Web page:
Archive for Science at Home

Top ten science tricks for parties

// April 12th, 2011 // Comments Off on Top ten science tricks for parties // Just for Fun, Science at Home

Having a party over the Easter break? Add some science with these party tricks. Sure to astound and amaze! My favourite is combining vinegar and bicarb, and pouring the resultant carbon dioxide over candles to extinguish them. I’m doing THAT at my next birthday party for sure, then reigniting candles with the smoke. Oh yes. It’s going to happen.

The secret science behind movie stunts and special effects

// March 20th, 2011 // Comments Off on The secret science behind movie stunts and special effects // Science at Home, Science Communication, Science in the Movies

Movie stuntsSteve Wolf sent me his book on the science of movie stunts and special effects for review last month, by Saddleback Educational Publishing.

Full of glossy pictures, this book is written for aspiring young scientists (not for adults or film makers.) Particularly kids who are a little off the rails, wild experimenters who need guidance without curbing enthusiasm. I think the author himself fell into that category.

One of the best things about the book was a message that science isn’t just about reports and measuring things. It’s about creating, trying, testing and doing cool stuff. That’s a good message.

When he’s not writing, Steve Wolf does science shows in schools. I bet they’re a blast. He’s worked in the film industry for years creating special effects and in the first page of the book admits “he has the best job in the world.” I got the feeling that he gets a real kick out of exploding stuff.

That brings me to the other good message – safety. From smoke detectors to seatbelts, he covers not only safety in special effects, but also just every day. It even talked about life lessons like doing what you love and eating healthy food. Although these are good things for kids to learn, I did wonder if this book was the right avenue for that. Safety messages are important, but talking about politeness, teamwork and professionalism seemed like a little much for a kid excited by science.

burnt toast

People are like toast. You can't unburn them.

But back to blowing stuff up, that was cool. Did you know that complete combustion of propane creates a blue flame, but incomplete combustion makes an orange flame because the heat excites carbon atoms? I didn’t.

Oh, and it showed someone covered with Zel Jel, fire insulating goo used by stunts performers which looks like marmalade. To quote the book “remember, people are like toast. You can’t unburn them.”

Diagrams also splatter the pages, which is awesome. I love a good diagram. They showed atomic states of matter, electrical circuitry (both series and parallel) and even chemical reactions. Clear explanations were delivered with a dose of movie stunt applications, like making mist, or arming explosives.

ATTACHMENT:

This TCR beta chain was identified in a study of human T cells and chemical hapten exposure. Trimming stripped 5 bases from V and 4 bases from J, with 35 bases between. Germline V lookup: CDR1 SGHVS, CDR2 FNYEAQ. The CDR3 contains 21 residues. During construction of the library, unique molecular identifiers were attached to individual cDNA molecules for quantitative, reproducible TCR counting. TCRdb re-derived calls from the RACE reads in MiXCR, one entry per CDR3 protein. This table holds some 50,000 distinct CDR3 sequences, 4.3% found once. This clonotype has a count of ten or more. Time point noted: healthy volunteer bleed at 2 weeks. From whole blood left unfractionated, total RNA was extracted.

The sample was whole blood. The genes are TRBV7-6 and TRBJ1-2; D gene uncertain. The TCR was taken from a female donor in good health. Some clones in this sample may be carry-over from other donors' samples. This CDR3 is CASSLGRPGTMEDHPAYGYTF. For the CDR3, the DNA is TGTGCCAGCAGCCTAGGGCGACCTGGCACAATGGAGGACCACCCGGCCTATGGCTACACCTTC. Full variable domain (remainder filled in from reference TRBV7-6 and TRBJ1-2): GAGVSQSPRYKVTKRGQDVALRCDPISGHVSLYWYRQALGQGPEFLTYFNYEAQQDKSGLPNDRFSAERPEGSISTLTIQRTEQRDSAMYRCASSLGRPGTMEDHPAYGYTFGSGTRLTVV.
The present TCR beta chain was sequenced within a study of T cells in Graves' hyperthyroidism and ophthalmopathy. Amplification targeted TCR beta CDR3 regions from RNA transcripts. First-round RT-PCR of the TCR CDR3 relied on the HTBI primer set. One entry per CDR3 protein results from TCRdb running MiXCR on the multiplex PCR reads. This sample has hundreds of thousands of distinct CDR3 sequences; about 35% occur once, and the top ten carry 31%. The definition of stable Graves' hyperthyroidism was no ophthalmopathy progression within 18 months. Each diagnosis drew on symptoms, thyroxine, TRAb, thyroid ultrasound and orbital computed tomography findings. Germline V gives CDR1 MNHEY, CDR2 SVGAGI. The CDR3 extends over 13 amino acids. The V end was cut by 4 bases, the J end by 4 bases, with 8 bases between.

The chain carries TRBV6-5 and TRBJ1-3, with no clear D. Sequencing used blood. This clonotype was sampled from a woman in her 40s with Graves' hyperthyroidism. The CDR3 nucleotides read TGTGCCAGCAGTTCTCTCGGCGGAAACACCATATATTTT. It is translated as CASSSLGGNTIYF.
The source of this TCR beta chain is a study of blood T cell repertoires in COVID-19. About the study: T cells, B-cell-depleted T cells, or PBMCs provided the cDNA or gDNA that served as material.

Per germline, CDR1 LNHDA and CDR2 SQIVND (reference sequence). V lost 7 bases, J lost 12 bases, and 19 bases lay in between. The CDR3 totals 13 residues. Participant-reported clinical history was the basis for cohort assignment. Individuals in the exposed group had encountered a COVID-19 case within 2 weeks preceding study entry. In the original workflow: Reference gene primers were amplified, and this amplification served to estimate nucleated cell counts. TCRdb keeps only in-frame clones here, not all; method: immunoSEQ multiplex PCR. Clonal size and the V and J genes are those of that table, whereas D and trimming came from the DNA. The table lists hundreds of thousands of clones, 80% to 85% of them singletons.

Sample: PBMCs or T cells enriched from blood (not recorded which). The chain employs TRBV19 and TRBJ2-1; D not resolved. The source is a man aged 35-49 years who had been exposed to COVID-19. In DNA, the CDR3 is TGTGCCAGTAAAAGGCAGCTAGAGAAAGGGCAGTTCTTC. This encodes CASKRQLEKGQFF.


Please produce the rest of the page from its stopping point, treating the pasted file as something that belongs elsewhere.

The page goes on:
Teachers could build science classes around the book, as it covers important concepts and putting them in a cool context. It would be suitable for Years Five to Eight as a short introduction to complicated topics including atomic theory, chemical reactions and electric circuits, though none were discussed in huge depth. Sometimes I wasn’t sure which audience the book was talking to – young children or teenagers? But it could be used to spark classroom discussions.

At the end of the book Steve describes how it all comes together on set, from rolling cameras to checking all the explosions have detonated correctly after the stunt. It was a good insight into the film industry, but this is a book aimed at the science, not at movie making. Aspiring film producers won’t get a lot out of the book, certainly not how to make their own stunts. That’s not the purpose of the book. It’s about inspiring kids to do science using movie stunts as a draw card.

The Secret Science Behind Movie Stunts & Special Effectsis a nice book, and would make a good addition to a school library. It has potential as an alternative or addition to science textbooks. And if you know a kid (8-12) who does science experiments at home and loves movies, it would make a good present. Not for adults or film makers.

Solar flare stops satellites in China

// February 17th, 2011 // 1 Comment » // Science at Home

Solar Flare

Recent Solar Flare. Image by NASA

A solar flare the size of Jupiter erupted a few days ago and is now causing radio and satellite signals to drop out in China.

On Valentine’s Day, the sun had a coronal mass ejection associated with a flare, a burst of solar wind that speeds through space.

The ejected material is usually plasma and electrons, though sometimes helium and oxygen are also expelled. It was an X-class, the highest of all classes.

Let’s just enjoy for a moment the phrases Valentine’s Day, coronal mass ejection and X-class.